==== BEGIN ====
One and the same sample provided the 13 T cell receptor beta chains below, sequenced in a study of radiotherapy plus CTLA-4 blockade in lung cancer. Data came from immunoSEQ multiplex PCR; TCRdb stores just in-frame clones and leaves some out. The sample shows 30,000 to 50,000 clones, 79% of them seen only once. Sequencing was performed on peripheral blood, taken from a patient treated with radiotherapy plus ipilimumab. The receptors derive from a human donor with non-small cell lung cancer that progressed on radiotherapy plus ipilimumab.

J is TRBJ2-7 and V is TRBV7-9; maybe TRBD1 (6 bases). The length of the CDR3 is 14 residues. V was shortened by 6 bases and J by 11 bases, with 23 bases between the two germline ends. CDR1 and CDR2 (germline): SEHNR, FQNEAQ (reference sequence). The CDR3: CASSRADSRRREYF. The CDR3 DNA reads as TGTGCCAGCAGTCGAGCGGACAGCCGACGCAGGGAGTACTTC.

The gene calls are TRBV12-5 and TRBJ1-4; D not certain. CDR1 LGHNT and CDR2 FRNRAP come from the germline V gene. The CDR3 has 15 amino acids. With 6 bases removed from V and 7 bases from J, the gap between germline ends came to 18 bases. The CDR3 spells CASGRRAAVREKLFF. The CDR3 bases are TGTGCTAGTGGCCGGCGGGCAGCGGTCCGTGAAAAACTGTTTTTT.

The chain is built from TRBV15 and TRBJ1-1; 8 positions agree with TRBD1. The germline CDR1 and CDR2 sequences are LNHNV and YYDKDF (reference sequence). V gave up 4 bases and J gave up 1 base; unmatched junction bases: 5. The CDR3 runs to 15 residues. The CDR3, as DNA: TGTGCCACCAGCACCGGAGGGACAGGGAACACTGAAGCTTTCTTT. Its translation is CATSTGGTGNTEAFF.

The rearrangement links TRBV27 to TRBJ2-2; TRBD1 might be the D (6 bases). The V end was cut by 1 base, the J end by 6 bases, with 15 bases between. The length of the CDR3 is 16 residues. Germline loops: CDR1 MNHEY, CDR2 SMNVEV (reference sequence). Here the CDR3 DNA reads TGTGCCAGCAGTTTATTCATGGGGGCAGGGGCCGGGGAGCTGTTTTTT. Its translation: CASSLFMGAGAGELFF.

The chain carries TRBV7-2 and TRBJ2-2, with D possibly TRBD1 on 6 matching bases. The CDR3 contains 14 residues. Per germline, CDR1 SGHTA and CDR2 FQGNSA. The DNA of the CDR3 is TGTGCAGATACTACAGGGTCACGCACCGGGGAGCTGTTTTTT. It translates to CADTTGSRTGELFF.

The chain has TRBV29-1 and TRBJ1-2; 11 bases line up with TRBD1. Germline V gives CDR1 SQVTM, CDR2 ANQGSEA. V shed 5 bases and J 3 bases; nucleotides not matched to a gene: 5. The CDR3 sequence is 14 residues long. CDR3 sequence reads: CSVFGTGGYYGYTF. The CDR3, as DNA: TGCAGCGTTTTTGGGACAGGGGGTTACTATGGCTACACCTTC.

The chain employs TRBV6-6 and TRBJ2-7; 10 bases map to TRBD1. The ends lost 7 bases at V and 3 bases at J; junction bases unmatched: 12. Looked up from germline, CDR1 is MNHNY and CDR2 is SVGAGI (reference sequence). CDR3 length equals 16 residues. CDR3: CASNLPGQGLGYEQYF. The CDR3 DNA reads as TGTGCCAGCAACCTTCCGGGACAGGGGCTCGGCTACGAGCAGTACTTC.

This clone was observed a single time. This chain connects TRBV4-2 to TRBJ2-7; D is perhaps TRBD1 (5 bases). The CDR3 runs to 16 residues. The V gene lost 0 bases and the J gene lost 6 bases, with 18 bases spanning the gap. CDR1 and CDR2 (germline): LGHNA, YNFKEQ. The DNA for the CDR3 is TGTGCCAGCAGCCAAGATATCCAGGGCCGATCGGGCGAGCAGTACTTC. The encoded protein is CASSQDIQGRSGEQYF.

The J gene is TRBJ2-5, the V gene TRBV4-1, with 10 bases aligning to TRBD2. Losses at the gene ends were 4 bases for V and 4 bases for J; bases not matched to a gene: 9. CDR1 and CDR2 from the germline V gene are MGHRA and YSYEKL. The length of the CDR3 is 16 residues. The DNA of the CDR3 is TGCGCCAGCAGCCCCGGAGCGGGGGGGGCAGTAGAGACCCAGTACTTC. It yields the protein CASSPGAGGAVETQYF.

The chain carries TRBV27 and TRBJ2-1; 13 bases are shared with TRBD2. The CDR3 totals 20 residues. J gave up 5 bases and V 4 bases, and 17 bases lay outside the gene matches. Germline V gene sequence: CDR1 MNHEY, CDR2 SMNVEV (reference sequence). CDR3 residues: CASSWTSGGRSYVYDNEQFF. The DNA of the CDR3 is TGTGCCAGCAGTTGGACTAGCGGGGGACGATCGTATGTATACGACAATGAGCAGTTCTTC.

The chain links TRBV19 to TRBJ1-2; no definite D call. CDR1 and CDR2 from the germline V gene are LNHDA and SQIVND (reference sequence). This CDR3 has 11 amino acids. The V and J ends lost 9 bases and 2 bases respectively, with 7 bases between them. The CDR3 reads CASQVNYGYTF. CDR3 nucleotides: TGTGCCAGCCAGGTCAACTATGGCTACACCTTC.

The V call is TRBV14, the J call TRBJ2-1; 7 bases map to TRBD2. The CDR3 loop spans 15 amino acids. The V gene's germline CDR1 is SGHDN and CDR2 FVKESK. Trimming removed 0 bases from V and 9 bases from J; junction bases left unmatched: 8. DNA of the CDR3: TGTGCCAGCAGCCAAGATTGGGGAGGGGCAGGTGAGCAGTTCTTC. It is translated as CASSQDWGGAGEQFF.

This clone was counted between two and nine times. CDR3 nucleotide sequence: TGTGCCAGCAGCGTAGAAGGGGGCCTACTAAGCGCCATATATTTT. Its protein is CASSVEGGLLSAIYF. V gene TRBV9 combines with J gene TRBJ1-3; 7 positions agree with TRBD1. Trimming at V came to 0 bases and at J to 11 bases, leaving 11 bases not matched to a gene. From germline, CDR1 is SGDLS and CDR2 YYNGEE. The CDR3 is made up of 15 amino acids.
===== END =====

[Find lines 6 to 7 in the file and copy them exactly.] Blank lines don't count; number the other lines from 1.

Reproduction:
The chain carries TRBV7-2 and TRBJ2-2, with D possibly TRBD1 on 6 matching bases. The CDR3 contains 14 residues. Per germline, CDR1 SGHTA and CDR2 FQGNSA. The DNA of the CDR3 is TGTGCAGATACTACAGGGTCACGCACCGGGGAGCTGTTTTTT. It translates to CADTTGSRTGELFF.

The chain has TRBV29-1 and TRBJ1-2; 11 bases line up with TRBD1. Germline V gives CDR1 SQVTM, CDR2 ANQGSEA. V shed 5 bases and J 3 bases; nucleotides not matched to a gene: 5. The CDR3 sequence is 14 residues long. CDR3 sequence reads: CSVFGTGGYYGYTF. The CDR3, as DNA: TGCAGCGTTTTTGGGACAGGGGGTTACTATGGCTACACCTTC.